Repurposing with Rewards: A Lawyer's Guide to Creating Website and Social Media Content


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Attorneys are busy and often have trouble finding the time to market themselves. In this presentation, we show how one article or blog post can be shared across multiple platforms, including the law firm's website, blog, LinkedIn, Facebook and Twitter. We also show how attorneys can increase their online presence, enhance their credibility and build relationships by sharing other people's content. Presented by Kirsten Lovett and Deb Scaringi at InPractice Hartford in May 2013.

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  • It is good to look at the process a larger firm has taken for a practice group. This process has worked very well and applies to small firms and solo practitioners.
  • Repurposing with Rewards: A Lawyer's Guide to Creating Website and Social Media Content

    1. 1. Repurposing withRewards: A Guide toCreating Website andSocial Media ContentInPracticeMay 2, 2013
    2. 2. Welcome LMA New England 175 members across all six states Serving 500+ New England professionals Article, seminars, networking eventsCT City Group
    3. 3. Panelists Kirsten Lovett President, Lovett Marketing Financial Officer, LMA NE (2012) Deb Scaringi President, Scaringi Marketing Program Committee Chair, LMA NE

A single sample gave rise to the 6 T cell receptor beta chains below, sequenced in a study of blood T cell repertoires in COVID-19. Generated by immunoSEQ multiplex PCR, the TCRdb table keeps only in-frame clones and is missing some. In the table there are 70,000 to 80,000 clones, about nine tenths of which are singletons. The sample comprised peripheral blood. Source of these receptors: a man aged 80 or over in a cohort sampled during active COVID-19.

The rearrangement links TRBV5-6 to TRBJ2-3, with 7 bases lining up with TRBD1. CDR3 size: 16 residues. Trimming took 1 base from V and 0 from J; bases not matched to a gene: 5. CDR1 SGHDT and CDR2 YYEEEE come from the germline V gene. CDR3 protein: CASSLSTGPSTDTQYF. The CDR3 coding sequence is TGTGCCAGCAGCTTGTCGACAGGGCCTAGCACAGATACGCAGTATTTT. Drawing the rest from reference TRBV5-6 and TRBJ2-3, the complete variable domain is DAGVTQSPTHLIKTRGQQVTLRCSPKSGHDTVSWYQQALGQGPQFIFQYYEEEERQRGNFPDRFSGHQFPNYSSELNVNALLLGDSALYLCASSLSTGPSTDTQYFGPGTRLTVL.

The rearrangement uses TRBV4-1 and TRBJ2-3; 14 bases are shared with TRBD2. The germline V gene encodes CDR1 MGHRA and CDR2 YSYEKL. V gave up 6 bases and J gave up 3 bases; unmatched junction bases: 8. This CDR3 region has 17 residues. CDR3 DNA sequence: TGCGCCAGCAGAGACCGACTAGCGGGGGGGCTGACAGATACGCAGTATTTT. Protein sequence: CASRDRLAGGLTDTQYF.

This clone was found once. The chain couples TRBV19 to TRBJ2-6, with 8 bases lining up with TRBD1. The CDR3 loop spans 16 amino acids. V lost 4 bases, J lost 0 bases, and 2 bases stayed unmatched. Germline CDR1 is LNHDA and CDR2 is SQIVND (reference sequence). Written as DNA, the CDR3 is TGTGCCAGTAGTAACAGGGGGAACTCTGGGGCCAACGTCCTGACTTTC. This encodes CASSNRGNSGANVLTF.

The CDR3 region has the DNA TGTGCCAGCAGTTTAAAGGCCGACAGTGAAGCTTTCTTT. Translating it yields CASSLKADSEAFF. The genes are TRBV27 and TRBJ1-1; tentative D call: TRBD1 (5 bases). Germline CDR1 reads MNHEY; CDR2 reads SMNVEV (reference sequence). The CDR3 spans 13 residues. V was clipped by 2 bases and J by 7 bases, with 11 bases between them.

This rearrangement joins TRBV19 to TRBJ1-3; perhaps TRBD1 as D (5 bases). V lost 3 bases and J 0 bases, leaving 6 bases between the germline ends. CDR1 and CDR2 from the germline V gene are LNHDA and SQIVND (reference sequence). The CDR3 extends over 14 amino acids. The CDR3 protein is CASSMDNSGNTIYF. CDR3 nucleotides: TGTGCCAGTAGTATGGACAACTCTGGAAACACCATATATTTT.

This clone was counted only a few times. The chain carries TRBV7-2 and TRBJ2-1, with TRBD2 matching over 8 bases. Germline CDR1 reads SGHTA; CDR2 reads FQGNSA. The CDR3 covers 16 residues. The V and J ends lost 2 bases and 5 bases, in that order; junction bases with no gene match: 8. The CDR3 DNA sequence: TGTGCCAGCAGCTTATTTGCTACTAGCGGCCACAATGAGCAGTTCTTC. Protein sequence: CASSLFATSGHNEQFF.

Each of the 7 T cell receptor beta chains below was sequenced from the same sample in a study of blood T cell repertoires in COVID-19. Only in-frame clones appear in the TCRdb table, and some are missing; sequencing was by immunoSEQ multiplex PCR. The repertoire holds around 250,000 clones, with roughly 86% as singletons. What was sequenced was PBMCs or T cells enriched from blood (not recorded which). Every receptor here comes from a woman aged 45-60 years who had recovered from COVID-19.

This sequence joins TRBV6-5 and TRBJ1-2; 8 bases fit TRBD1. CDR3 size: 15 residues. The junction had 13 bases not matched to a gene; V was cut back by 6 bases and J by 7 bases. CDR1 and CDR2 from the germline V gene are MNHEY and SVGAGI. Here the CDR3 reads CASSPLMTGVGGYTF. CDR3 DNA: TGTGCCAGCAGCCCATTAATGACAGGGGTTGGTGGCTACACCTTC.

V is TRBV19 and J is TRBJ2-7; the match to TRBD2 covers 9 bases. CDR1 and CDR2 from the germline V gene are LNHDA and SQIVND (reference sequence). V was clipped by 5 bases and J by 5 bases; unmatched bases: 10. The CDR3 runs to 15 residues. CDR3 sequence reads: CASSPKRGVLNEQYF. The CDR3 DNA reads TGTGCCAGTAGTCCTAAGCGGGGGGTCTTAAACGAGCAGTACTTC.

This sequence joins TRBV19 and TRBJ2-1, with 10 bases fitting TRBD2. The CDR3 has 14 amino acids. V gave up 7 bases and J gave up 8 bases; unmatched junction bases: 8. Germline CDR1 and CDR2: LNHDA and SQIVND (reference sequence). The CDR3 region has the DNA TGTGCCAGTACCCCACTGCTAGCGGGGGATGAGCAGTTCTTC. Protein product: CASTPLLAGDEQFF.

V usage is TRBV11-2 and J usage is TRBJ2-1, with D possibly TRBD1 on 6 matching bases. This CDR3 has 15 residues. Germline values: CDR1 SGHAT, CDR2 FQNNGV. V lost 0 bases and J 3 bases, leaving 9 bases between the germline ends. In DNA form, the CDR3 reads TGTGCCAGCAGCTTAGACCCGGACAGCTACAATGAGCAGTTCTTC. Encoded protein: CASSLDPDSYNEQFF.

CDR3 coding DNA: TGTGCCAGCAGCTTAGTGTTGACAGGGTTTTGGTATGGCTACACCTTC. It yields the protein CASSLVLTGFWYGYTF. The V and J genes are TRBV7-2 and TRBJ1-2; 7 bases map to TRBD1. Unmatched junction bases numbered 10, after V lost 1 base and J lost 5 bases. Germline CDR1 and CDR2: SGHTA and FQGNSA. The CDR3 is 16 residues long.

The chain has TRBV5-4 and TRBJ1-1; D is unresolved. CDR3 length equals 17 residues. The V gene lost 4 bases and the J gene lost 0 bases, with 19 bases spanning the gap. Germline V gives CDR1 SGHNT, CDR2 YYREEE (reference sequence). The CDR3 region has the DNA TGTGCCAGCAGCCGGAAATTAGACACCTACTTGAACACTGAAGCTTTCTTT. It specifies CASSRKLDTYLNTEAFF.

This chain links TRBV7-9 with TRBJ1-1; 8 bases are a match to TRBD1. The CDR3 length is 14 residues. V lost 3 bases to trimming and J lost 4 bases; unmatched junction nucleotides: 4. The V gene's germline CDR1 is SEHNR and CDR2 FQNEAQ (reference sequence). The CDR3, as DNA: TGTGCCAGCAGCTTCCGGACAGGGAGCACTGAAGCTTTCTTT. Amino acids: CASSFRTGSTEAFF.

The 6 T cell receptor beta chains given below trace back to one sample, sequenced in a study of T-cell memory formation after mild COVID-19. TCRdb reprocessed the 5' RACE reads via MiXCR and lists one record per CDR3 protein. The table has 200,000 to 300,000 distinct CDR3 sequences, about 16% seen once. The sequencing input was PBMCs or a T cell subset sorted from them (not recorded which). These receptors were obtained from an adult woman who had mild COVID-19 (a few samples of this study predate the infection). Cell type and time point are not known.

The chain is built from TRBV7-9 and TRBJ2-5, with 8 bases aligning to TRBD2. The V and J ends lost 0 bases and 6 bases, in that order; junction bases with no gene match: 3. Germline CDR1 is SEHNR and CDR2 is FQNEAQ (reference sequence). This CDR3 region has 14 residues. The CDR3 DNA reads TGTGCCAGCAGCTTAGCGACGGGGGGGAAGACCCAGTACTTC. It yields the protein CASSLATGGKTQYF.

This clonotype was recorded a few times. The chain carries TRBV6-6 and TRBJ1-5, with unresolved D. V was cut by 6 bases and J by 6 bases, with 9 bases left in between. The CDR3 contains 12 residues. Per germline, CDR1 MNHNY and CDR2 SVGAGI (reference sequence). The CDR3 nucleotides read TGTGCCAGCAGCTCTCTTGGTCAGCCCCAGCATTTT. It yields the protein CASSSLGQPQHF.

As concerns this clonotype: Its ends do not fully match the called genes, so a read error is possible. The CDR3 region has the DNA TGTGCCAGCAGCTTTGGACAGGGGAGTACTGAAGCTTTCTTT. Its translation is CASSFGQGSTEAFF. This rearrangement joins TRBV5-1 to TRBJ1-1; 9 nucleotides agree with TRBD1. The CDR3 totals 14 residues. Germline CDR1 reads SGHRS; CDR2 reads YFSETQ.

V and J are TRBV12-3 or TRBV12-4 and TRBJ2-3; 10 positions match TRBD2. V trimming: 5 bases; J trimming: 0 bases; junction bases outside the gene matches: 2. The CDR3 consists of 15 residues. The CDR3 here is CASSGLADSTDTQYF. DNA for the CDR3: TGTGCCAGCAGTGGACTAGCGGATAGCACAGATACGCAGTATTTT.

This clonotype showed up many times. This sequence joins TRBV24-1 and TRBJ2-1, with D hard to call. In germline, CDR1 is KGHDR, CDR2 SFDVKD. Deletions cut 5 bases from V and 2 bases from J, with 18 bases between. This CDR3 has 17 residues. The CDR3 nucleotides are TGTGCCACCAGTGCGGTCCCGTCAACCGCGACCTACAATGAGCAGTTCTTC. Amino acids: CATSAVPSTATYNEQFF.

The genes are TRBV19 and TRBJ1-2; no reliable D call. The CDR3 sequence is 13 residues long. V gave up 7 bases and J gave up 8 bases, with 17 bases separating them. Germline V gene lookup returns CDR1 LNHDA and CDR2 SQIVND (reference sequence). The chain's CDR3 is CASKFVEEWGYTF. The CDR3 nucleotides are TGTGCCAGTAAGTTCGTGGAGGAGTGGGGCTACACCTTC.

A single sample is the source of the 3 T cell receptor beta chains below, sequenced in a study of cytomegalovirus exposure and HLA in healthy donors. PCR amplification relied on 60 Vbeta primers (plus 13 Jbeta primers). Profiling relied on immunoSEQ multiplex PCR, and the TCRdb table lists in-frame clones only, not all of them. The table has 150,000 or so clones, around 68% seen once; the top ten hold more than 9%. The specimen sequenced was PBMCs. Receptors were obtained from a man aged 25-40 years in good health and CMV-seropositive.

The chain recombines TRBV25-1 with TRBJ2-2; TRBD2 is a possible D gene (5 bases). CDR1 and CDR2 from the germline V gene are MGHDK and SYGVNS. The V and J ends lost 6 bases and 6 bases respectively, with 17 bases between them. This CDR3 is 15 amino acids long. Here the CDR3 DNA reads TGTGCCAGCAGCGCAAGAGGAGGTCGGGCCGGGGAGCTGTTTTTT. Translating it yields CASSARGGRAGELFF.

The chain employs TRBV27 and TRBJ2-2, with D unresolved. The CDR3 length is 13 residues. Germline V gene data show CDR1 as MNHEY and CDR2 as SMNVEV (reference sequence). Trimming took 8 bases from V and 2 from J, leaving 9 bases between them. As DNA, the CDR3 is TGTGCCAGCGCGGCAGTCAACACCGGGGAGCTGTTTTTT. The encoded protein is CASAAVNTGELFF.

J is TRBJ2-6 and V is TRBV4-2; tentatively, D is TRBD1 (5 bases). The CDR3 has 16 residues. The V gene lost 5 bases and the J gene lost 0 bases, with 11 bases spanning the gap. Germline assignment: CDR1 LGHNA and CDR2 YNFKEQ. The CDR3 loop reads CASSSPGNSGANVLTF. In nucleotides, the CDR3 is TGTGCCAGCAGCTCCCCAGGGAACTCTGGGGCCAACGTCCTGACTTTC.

4. 4. I know I need to update my websitebut… I don’t know what to write. I don’t have the time. I don’t like to write. I don’t know where to postmy news/articles.No MoreExcuses!
    5. 5. Today you will learn… Why content is KING How to create different types of content Where to post your content How to find the time Case Studies Questions
    6. 6. Google Search RankingsWhich Search Results Are Clicked On
    7. 7. How does Google ranks results?“webmasters can improve the rank of their sites bycreating high-quality sites that users will want to useand share.”
    8. 8. Content is King High-quality sites need high-quality content Create content to use on multiple sites: Websites, biography, articles, news items Blogs E-newsletters LinkedIn, Facebook, Twitter, Google+ Seminars and presentations Consumers want easy to understand, informativecontent that they can use immediately
    9. 9. How Content Helps YouCONTENTCONTENT
    10. 10. Types of Content Internal Initiatives Articles Blog posts Sponsorships Pro bono activities Firm news andannouncements Seminar materials Photos & videos Seminars & webinars External Initiatives Community & industryevents News stories Client achievements Photos & videos Other blogs Conferences